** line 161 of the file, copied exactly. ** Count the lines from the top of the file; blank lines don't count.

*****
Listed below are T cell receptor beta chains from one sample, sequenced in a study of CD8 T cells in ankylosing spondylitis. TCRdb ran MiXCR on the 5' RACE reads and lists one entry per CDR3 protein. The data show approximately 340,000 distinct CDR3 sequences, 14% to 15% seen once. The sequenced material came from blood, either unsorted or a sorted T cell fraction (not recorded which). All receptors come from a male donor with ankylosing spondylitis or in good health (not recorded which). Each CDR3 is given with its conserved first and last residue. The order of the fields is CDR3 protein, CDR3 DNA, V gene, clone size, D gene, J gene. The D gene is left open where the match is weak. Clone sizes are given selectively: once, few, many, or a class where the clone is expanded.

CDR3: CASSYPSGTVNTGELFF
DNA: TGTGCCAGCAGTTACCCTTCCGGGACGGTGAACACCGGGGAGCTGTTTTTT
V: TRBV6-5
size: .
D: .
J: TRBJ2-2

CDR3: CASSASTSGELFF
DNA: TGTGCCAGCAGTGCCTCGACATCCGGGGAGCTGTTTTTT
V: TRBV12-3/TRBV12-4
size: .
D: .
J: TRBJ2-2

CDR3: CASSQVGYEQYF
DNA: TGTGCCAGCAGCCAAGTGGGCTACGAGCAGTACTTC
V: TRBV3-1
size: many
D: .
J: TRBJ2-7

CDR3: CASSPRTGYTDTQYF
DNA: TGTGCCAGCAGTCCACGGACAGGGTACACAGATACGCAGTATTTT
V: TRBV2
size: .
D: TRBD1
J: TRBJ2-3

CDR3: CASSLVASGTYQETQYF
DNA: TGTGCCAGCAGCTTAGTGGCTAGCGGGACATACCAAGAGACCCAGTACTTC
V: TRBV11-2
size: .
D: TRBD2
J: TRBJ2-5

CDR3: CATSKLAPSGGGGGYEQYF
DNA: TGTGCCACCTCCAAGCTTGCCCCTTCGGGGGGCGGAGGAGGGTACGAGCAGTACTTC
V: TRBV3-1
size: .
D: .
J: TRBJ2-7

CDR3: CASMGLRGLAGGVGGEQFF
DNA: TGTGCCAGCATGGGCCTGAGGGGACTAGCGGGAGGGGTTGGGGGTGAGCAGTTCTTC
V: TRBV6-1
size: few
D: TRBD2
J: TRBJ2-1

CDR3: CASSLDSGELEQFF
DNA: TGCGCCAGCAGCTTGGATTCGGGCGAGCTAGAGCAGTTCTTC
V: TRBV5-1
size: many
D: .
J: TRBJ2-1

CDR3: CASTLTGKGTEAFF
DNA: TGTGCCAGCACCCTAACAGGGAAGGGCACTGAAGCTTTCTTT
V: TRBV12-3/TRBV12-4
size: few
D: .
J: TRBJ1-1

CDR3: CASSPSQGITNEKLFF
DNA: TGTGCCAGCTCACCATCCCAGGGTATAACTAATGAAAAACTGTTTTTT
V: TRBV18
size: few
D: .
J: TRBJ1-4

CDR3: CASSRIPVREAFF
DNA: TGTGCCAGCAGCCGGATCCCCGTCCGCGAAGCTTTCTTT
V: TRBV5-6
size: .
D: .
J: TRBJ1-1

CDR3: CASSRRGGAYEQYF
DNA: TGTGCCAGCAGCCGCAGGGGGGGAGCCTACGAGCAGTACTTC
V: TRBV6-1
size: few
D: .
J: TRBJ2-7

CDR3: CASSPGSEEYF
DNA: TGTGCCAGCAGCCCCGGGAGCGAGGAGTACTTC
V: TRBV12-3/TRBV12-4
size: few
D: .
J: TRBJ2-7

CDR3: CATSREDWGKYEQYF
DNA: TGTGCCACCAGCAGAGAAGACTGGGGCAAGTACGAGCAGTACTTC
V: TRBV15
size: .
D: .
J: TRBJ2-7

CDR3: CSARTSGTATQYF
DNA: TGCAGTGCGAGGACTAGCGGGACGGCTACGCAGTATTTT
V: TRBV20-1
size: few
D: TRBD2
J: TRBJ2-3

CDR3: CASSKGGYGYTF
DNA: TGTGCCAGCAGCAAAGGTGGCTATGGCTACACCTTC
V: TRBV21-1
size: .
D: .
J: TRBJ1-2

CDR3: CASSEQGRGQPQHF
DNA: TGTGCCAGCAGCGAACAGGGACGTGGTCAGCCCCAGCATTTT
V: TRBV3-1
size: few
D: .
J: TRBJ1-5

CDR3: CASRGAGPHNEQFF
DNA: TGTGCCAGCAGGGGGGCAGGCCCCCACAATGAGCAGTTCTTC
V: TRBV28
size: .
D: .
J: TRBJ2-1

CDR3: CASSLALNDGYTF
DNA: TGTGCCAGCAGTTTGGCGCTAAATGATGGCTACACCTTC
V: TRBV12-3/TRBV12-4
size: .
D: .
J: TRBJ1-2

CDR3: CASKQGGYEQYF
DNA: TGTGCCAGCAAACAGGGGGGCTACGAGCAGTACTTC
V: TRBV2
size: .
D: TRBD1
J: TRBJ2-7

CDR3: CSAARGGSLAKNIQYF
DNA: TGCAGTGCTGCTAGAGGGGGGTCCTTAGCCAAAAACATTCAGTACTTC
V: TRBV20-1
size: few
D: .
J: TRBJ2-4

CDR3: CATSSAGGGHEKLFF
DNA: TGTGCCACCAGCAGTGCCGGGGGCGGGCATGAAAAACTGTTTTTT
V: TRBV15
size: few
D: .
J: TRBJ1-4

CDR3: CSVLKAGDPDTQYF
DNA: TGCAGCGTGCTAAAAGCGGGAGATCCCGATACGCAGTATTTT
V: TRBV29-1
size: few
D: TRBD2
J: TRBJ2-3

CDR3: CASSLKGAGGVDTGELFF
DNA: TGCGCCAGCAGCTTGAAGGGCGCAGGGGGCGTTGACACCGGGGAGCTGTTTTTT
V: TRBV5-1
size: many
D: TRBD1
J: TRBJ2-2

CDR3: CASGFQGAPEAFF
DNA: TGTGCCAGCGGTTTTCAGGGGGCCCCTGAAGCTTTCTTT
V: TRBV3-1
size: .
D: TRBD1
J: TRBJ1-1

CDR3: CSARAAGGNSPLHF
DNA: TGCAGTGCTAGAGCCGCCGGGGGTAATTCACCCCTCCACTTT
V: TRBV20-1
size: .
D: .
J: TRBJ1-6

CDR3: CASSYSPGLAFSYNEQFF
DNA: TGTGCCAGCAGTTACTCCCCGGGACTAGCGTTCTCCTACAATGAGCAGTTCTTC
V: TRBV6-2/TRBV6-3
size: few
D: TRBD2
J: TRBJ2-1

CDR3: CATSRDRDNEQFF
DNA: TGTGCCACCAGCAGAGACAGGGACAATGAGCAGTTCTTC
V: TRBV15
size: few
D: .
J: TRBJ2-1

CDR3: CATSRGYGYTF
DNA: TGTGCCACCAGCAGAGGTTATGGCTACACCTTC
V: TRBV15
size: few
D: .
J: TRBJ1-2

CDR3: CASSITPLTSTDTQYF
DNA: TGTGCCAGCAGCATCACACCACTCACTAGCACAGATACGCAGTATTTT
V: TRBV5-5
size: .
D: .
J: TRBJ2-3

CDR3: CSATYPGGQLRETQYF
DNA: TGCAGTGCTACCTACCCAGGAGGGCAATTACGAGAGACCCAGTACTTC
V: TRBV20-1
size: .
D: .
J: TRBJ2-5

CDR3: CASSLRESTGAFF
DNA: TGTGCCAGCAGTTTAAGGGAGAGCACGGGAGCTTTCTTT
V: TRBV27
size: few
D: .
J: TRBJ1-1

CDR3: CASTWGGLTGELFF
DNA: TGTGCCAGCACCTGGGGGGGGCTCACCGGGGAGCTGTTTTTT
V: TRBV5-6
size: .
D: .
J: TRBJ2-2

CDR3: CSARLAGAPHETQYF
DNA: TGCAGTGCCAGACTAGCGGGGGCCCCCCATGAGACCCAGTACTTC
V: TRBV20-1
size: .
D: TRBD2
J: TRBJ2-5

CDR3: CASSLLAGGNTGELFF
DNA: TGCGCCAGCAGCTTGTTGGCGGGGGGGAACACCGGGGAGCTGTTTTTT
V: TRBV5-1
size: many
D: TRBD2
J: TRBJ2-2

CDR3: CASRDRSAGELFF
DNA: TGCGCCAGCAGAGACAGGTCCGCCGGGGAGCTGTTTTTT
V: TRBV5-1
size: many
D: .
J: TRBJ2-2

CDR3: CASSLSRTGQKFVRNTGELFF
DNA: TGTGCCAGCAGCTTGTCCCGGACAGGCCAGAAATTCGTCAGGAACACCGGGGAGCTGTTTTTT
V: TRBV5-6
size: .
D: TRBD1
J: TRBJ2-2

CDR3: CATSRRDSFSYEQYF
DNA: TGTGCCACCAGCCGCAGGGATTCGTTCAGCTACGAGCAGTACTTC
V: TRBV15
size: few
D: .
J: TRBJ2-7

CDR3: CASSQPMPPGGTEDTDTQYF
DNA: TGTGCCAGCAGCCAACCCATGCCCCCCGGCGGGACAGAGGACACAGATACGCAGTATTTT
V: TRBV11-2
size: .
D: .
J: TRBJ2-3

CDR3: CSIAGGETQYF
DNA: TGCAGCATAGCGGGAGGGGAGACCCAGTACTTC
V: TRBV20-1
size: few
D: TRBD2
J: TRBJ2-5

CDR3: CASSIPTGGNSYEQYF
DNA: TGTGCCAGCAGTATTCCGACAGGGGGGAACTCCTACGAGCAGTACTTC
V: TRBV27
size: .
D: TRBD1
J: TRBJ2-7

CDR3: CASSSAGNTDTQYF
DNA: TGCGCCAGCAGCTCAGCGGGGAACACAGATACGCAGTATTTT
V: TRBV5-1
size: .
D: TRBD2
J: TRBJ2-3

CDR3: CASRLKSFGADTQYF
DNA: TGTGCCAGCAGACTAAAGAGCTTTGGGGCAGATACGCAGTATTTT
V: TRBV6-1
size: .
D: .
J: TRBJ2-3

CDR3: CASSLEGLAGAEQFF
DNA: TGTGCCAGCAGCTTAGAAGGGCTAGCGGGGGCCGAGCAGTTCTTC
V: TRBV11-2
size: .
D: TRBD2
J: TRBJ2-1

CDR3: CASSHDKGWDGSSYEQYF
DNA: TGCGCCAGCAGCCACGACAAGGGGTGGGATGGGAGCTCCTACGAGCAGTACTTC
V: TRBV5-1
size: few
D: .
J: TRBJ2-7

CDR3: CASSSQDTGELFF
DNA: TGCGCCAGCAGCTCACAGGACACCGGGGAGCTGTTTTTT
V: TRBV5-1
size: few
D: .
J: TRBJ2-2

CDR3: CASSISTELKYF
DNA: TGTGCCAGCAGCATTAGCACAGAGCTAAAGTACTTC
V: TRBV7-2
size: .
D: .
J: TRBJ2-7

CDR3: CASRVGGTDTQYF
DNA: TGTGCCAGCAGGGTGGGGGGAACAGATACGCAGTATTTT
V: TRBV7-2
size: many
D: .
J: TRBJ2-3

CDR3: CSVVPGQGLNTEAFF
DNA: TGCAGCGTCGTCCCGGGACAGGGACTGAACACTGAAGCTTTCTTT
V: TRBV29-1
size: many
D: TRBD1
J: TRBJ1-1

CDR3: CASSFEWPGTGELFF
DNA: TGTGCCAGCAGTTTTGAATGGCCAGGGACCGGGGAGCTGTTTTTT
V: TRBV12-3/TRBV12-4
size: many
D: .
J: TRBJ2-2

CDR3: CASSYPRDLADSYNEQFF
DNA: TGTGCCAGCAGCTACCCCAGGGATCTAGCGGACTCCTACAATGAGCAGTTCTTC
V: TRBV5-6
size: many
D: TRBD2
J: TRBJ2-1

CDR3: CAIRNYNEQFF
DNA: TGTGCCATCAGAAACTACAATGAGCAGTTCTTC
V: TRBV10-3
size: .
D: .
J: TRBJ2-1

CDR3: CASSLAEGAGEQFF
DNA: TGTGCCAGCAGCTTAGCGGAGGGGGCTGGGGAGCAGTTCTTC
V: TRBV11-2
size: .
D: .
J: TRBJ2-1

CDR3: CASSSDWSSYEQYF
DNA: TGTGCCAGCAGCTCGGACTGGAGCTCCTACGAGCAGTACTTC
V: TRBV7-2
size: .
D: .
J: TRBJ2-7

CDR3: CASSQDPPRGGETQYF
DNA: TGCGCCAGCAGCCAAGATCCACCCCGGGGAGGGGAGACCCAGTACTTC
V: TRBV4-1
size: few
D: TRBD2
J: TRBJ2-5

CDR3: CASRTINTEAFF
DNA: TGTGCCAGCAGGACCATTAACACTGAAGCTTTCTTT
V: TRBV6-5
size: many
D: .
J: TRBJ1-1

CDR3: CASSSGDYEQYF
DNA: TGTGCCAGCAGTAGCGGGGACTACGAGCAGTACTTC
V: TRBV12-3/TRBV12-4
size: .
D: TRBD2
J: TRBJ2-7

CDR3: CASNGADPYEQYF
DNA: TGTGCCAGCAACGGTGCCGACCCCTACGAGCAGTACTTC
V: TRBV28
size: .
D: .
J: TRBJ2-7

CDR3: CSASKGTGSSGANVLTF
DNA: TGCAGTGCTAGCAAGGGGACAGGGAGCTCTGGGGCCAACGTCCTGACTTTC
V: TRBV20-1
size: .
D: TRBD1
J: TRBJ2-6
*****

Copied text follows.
size: few